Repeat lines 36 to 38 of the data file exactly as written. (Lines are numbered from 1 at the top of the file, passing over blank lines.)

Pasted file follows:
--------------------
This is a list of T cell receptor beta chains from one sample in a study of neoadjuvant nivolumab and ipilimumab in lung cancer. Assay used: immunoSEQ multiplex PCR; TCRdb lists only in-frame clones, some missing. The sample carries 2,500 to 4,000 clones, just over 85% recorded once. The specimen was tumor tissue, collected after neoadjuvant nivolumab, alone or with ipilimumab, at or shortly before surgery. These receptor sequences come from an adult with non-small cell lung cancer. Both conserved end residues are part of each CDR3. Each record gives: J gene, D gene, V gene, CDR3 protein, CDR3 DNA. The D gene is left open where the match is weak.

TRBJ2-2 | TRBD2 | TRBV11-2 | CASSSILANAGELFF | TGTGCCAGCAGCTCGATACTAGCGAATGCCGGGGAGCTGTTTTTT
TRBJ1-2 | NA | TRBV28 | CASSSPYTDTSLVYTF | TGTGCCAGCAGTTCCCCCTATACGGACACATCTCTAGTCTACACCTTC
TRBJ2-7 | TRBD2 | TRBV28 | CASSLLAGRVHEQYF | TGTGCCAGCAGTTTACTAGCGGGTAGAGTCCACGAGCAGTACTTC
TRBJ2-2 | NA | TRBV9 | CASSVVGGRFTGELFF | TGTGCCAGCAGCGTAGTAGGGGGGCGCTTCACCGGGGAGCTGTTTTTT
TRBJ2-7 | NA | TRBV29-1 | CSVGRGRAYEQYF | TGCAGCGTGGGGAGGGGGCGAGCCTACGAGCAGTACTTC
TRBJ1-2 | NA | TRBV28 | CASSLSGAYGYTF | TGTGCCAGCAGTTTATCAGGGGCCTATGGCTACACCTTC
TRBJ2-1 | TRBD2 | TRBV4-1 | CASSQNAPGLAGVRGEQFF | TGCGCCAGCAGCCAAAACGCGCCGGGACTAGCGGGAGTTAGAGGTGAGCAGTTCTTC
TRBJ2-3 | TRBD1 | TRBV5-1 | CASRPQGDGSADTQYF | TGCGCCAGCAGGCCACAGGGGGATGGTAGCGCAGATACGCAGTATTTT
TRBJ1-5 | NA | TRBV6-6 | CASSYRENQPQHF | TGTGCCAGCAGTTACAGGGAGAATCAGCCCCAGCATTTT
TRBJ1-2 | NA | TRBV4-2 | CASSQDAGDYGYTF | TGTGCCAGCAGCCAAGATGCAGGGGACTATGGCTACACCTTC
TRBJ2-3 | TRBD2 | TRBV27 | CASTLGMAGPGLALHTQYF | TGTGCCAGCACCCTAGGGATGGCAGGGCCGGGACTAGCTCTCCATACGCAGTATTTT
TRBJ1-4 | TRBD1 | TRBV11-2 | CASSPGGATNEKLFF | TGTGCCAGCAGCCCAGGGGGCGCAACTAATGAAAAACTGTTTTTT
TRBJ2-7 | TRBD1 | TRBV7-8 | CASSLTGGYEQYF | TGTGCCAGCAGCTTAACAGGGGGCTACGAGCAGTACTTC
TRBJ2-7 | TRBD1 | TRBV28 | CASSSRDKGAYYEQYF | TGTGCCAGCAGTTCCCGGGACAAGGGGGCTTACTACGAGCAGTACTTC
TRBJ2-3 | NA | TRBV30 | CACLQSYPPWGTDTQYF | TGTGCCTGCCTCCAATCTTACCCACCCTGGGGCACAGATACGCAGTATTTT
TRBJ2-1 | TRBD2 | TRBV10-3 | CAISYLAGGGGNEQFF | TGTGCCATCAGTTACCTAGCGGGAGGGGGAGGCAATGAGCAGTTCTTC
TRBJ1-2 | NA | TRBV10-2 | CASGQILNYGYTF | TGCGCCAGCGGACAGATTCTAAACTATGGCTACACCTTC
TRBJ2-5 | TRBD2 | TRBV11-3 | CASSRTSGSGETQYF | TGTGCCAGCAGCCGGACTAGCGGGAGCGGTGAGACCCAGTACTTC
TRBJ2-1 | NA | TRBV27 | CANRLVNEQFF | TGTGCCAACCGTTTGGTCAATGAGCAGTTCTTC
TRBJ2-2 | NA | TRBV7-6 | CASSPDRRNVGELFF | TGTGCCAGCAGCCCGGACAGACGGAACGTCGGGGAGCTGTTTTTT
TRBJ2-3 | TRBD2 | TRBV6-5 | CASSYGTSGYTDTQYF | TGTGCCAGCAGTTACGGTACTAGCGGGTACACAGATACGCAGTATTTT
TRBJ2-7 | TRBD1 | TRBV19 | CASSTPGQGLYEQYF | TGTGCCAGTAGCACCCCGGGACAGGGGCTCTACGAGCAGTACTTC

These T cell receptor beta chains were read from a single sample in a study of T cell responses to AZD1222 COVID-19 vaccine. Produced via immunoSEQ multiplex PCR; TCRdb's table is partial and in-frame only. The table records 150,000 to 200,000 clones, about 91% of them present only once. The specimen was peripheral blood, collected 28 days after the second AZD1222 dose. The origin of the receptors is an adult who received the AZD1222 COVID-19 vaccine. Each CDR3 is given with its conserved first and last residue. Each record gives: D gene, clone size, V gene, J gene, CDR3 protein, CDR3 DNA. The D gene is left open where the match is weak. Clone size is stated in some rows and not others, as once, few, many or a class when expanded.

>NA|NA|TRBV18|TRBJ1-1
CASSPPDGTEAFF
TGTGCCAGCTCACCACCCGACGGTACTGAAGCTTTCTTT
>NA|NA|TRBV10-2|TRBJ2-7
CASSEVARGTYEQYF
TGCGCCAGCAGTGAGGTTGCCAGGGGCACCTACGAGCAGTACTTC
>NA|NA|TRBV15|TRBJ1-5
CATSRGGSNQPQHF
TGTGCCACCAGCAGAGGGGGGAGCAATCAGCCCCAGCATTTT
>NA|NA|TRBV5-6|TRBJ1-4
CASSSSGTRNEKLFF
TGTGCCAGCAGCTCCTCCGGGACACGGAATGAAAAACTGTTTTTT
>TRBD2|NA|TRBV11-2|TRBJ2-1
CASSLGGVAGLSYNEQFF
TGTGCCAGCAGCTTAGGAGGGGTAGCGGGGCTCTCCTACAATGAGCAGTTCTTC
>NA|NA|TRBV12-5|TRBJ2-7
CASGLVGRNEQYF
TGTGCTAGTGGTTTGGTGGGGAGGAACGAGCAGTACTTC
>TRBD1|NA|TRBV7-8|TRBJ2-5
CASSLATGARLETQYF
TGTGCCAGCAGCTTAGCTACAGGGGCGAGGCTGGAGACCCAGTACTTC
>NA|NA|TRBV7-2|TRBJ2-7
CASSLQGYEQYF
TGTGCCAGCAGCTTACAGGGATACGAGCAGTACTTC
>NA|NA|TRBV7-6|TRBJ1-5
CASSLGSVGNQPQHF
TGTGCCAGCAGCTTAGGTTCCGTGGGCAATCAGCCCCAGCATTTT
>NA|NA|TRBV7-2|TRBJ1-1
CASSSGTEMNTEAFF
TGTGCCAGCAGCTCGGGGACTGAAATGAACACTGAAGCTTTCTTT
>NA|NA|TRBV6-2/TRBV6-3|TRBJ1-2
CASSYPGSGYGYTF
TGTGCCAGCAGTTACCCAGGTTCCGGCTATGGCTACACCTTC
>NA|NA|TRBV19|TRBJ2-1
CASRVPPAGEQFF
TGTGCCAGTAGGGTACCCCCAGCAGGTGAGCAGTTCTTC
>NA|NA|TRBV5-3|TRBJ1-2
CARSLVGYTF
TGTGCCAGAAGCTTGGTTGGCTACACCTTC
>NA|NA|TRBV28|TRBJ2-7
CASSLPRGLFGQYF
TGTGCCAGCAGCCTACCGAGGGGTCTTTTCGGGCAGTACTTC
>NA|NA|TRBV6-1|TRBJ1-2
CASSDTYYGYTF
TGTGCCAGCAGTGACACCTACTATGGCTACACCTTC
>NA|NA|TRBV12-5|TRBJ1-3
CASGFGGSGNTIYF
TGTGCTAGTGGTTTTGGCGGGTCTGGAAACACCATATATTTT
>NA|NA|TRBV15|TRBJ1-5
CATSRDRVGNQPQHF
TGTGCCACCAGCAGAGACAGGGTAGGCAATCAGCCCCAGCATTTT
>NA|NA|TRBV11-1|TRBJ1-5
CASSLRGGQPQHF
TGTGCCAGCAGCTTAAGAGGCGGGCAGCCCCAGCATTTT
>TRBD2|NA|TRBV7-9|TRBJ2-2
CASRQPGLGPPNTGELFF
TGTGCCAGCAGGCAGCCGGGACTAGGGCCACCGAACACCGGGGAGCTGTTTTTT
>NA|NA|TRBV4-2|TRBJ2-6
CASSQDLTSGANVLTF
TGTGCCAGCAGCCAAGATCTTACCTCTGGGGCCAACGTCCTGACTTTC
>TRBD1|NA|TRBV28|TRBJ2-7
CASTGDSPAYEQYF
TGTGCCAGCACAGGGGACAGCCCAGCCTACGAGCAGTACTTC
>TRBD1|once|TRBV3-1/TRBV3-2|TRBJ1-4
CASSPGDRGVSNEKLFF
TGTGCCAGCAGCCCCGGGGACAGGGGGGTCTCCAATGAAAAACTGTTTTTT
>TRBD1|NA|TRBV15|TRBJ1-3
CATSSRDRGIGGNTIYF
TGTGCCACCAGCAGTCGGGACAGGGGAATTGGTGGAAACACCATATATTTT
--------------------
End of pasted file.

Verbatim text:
TGTGCCAGCAGCTCCTCCGGGACACGGAATGAAAAACTGTTTTTT
>TRBD2|NA|TRBV11-2|TRBJ2-1
CASSLGGVAGLSYNEQFF